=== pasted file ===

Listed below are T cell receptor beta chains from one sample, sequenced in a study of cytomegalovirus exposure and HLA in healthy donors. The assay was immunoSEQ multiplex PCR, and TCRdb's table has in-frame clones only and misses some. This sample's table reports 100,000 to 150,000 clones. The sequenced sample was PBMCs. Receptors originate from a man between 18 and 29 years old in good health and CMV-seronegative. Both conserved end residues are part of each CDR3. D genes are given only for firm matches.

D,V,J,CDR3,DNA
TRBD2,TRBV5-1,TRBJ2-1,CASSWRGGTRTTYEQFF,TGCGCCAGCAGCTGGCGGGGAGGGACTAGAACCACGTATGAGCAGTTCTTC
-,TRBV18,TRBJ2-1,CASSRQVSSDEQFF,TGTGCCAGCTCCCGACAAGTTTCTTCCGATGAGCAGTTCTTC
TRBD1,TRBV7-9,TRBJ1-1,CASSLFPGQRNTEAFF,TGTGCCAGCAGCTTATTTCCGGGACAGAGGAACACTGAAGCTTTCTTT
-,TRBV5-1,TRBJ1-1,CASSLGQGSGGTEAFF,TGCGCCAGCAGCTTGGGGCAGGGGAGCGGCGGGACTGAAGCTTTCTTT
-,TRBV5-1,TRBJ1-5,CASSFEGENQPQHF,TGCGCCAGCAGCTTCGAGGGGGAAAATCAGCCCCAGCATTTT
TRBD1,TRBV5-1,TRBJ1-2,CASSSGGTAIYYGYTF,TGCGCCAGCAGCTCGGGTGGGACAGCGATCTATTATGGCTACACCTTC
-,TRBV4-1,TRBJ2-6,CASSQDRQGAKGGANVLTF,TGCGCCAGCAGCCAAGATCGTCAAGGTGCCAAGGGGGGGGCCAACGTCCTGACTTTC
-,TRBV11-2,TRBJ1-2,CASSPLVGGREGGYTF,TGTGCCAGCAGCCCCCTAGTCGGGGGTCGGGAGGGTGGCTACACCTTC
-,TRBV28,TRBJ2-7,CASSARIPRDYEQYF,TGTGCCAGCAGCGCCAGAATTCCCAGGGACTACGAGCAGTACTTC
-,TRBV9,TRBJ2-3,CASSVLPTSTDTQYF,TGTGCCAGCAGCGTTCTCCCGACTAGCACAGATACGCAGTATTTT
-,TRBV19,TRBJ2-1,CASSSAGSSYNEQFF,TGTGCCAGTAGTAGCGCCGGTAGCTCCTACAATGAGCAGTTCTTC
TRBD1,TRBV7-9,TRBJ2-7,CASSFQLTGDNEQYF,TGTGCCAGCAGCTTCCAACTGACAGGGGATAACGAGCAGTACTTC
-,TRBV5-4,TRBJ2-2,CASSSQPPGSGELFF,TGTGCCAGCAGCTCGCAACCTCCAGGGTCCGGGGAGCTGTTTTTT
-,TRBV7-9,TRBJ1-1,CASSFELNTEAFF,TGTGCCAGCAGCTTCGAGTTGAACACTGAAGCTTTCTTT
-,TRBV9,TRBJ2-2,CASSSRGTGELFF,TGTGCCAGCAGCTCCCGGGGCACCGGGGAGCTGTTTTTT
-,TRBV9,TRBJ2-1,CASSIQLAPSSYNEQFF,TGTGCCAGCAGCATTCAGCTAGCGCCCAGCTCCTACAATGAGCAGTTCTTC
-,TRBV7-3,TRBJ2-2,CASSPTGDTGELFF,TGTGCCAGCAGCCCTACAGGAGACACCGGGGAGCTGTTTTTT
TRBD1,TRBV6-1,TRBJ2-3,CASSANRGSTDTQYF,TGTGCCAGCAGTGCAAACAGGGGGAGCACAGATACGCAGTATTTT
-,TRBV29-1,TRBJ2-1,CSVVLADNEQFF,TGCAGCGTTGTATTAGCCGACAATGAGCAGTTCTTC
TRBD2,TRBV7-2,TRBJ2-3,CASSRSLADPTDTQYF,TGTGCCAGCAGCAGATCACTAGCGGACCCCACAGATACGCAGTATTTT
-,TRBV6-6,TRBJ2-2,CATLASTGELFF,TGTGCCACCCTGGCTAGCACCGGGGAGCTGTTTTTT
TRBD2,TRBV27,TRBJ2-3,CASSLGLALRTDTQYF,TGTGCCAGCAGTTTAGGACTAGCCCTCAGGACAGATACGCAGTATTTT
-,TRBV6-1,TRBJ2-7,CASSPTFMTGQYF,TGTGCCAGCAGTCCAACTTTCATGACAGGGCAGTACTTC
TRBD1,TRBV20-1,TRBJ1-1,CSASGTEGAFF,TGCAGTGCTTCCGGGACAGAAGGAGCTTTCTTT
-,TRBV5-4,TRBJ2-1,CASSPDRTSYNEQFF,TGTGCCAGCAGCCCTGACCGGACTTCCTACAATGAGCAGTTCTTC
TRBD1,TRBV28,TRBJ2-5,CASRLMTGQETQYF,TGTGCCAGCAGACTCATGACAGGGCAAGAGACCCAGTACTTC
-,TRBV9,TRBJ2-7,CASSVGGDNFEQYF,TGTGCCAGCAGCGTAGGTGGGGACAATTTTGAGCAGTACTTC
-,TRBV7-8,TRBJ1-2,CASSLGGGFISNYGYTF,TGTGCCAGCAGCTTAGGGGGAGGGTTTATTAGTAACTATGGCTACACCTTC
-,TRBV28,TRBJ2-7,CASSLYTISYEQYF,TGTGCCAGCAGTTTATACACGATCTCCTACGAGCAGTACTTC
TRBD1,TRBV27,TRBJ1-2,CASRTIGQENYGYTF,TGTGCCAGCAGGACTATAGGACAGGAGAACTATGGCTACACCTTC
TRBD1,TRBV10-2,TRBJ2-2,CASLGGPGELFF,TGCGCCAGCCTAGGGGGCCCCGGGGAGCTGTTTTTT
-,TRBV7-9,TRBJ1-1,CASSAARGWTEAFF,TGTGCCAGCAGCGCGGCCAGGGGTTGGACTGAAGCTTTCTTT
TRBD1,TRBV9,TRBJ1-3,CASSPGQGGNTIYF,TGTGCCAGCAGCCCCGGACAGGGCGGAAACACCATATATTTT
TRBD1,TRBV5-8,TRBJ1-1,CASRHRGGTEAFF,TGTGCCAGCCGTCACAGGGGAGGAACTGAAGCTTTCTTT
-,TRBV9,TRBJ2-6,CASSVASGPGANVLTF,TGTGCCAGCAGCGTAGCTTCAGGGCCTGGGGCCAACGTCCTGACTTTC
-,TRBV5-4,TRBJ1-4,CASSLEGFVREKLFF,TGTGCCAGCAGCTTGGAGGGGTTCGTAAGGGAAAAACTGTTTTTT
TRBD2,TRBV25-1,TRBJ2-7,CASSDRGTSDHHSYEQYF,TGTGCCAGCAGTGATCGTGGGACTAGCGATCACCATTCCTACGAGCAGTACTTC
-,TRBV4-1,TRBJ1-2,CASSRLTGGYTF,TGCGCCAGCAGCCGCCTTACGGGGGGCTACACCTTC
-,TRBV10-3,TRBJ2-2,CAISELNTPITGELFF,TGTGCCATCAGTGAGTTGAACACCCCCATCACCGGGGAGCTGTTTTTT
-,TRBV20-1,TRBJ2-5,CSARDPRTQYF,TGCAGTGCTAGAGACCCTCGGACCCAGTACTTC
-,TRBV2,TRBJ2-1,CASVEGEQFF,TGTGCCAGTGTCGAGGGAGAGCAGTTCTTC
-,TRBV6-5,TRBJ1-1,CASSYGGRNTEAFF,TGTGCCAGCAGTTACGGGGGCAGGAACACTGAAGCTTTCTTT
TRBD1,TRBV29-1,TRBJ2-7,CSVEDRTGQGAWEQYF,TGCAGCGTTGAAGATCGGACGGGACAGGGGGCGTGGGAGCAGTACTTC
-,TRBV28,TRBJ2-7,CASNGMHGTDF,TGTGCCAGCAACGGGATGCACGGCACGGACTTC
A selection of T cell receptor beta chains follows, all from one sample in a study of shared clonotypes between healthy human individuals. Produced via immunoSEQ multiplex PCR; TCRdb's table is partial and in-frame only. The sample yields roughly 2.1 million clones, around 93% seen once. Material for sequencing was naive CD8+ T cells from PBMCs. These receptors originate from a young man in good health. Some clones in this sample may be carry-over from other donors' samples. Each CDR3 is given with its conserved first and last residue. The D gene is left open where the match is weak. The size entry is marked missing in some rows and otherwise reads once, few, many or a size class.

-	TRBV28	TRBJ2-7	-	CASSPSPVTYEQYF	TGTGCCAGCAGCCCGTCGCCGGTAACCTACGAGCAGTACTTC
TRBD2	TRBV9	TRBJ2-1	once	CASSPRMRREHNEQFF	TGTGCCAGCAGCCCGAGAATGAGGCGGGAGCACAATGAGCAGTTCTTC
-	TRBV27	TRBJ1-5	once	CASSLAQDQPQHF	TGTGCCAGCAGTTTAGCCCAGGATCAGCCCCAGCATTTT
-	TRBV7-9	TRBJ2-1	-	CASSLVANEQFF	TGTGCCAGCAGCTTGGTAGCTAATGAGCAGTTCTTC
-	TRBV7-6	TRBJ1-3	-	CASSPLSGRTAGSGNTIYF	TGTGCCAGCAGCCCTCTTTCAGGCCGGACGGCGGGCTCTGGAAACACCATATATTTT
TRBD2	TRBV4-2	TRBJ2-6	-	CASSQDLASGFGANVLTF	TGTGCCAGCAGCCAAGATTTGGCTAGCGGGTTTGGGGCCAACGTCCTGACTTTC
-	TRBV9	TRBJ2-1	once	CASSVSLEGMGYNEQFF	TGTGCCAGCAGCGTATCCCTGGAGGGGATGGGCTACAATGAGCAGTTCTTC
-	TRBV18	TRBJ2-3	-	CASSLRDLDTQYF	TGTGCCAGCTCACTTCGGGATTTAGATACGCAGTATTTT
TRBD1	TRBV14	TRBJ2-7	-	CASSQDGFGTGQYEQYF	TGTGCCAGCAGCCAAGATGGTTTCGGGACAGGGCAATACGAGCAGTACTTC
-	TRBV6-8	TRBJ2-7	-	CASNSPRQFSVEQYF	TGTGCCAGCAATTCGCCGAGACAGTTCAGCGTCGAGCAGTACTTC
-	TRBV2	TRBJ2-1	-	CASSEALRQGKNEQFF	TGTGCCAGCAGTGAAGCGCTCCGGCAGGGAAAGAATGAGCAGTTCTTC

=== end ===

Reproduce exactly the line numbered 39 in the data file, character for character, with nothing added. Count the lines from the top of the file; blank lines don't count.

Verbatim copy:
TRBD2,TRBV25-1,TRBJ2-7,CASSDRGTSDHHSYEQYF,TGTGCCAGCAGTGATCGTGGGACTAGCGATCACCATTCCTACGAGCAGTACTTC